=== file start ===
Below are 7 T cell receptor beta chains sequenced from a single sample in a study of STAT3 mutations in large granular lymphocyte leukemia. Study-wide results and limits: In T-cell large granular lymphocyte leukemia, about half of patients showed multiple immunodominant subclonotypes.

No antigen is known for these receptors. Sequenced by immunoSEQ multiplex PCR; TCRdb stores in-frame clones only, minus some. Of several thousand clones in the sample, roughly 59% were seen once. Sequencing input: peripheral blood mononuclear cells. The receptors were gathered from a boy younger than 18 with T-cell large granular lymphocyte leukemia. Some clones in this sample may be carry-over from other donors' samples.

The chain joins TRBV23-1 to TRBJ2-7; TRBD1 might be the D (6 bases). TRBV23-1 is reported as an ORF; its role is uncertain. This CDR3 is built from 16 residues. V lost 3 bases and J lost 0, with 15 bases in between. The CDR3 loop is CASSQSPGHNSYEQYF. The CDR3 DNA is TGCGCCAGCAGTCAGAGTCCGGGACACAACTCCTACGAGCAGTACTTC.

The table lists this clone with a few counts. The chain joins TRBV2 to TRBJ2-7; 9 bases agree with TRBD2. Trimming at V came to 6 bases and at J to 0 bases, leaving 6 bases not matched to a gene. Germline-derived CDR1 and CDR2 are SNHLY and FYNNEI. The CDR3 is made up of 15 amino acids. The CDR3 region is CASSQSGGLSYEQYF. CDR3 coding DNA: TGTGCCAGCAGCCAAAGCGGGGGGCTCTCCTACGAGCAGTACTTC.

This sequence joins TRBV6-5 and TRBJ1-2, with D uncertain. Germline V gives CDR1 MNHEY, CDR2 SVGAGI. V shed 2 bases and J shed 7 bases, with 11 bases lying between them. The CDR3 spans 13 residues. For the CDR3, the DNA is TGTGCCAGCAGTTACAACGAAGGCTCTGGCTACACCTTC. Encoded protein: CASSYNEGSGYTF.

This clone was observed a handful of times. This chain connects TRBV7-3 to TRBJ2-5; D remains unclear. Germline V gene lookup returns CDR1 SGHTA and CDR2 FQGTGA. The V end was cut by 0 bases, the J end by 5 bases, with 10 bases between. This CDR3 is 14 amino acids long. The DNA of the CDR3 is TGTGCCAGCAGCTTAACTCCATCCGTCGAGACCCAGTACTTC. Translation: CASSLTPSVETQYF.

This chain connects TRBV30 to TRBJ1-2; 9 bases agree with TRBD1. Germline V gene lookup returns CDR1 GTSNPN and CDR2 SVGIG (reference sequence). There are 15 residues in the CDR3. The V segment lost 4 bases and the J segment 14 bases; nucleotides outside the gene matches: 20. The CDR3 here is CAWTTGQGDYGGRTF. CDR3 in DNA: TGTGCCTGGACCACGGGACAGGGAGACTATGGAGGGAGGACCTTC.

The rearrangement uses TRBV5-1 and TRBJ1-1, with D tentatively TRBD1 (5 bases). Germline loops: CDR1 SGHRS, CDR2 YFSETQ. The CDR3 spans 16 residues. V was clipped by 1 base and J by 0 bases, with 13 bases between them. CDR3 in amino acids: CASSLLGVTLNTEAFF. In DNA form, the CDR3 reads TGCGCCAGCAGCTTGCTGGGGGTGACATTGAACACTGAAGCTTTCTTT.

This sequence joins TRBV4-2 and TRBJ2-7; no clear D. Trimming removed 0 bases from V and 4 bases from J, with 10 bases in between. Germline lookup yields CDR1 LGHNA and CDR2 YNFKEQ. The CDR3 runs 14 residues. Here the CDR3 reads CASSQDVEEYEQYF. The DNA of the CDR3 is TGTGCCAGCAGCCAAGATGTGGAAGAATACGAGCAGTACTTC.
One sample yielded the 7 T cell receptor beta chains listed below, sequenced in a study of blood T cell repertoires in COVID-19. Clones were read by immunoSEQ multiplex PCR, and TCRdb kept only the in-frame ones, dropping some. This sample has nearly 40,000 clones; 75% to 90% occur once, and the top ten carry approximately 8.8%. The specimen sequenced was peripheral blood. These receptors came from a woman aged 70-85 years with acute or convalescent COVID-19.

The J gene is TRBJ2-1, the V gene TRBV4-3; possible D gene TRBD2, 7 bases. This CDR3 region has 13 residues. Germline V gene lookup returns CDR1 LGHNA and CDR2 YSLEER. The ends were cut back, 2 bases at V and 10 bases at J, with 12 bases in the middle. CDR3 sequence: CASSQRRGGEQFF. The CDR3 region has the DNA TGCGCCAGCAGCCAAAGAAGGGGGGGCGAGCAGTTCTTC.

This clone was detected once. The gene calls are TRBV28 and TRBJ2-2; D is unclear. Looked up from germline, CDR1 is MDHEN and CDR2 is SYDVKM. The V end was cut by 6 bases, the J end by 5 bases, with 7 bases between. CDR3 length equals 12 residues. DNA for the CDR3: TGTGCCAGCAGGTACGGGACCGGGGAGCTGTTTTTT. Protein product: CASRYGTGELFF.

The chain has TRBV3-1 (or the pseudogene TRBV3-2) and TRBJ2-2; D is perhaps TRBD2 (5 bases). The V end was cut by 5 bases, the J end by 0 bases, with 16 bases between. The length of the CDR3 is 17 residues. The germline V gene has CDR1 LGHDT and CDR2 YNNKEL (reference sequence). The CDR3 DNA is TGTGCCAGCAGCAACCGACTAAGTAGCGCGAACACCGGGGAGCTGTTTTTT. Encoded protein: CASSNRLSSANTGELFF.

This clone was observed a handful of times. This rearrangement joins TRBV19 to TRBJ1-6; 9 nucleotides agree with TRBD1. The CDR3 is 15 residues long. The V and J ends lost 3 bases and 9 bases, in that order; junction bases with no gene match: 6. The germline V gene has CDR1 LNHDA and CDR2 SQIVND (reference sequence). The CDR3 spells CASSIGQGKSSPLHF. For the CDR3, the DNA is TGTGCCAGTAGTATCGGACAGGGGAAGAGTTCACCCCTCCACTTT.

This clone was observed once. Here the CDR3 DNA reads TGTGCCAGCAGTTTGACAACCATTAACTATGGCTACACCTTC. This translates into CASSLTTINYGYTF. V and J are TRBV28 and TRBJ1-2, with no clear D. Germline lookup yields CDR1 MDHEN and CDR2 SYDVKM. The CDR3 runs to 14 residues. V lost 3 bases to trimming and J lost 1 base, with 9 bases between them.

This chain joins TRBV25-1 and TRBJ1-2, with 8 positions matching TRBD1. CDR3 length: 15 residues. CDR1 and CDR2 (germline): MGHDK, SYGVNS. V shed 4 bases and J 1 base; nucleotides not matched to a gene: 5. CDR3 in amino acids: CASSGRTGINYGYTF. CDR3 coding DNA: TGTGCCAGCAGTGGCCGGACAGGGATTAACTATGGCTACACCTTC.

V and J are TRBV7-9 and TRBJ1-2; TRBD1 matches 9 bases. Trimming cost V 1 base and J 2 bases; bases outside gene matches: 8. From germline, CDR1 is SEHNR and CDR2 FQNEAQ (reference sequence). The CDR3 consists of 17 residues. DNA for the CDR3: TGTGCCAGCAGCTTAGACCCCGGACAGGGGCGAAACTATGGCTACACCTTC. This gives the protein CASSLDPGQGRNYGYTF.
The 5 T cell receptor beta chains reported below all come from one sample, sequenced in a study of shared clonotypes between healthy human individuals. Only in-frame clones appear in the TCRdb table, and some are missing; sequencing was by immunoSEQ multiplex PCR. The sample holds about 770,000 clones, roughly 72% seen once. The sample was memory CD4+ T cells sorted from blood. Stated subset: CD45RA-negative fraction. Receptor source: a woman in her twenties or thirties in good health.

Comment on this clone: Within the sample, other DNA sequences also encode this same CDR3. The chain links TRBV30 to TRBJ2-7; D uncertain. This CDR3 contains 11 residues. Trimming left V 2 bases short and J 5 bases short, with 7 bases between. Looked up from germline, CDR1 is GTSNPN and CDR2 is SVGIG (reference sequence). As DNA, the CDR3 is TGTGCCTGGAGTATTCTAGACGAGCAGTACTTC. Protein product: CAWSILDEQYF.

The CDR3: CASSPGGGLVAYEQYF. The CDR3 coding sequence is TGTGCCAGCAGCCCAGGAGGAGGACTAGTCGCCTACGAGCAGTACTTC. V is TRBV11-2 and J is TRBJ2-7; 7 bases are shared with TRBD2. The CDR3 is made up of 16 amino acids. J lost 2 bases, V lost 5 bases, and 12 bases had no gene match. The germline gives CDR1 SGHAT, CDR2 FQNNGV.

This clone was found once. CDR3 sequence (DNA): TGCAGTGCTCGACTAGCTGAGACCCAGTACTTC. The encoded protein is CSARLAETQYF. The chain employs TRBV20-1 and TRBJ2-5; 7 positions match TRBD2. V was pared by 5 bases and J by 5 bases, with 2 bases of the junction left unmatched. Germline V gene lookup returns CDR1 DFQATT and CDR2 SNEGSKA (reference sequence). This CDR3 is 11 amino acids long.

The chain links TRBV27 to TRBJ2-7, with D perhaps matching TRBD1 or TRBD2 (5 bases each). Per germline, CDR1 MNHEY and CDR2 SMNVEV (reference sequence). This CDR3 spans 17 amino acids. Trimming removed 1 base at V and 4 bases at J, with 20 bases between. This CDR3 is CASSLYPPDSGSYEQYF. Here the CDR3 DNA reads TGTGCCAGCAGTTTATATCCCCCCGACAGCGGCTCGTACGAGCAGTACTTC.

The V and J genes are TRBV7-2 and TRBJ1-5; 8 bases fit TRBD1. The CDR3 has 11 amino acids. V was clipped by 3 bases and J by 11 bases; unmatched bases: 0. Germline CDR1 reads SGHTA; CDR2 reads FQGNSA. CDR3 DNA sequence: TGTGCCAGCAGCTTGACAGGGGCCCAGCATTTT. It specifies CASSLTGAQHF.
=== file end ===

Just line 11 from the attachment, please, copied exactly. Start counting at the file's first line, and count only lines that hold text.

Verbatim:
The J gene is TRBJ2-1, the V gene TRBV4-3; possible D gene TRBD2, 7 bases. This CDR3 region has 13 residues. Germline V gene lookup returns CDR1 LGHNA and CDR2 YSLEER. The ends were cut back, 2 bases at V and 10 bases at J, with 12 bases in the middle. CDR3 sequence: CASSQRRGGEQFF. The CDR3 region has the DNA TGCGCCAGCAGCCAAAGAAGGGGGGGCGAGCAGTTCTTC.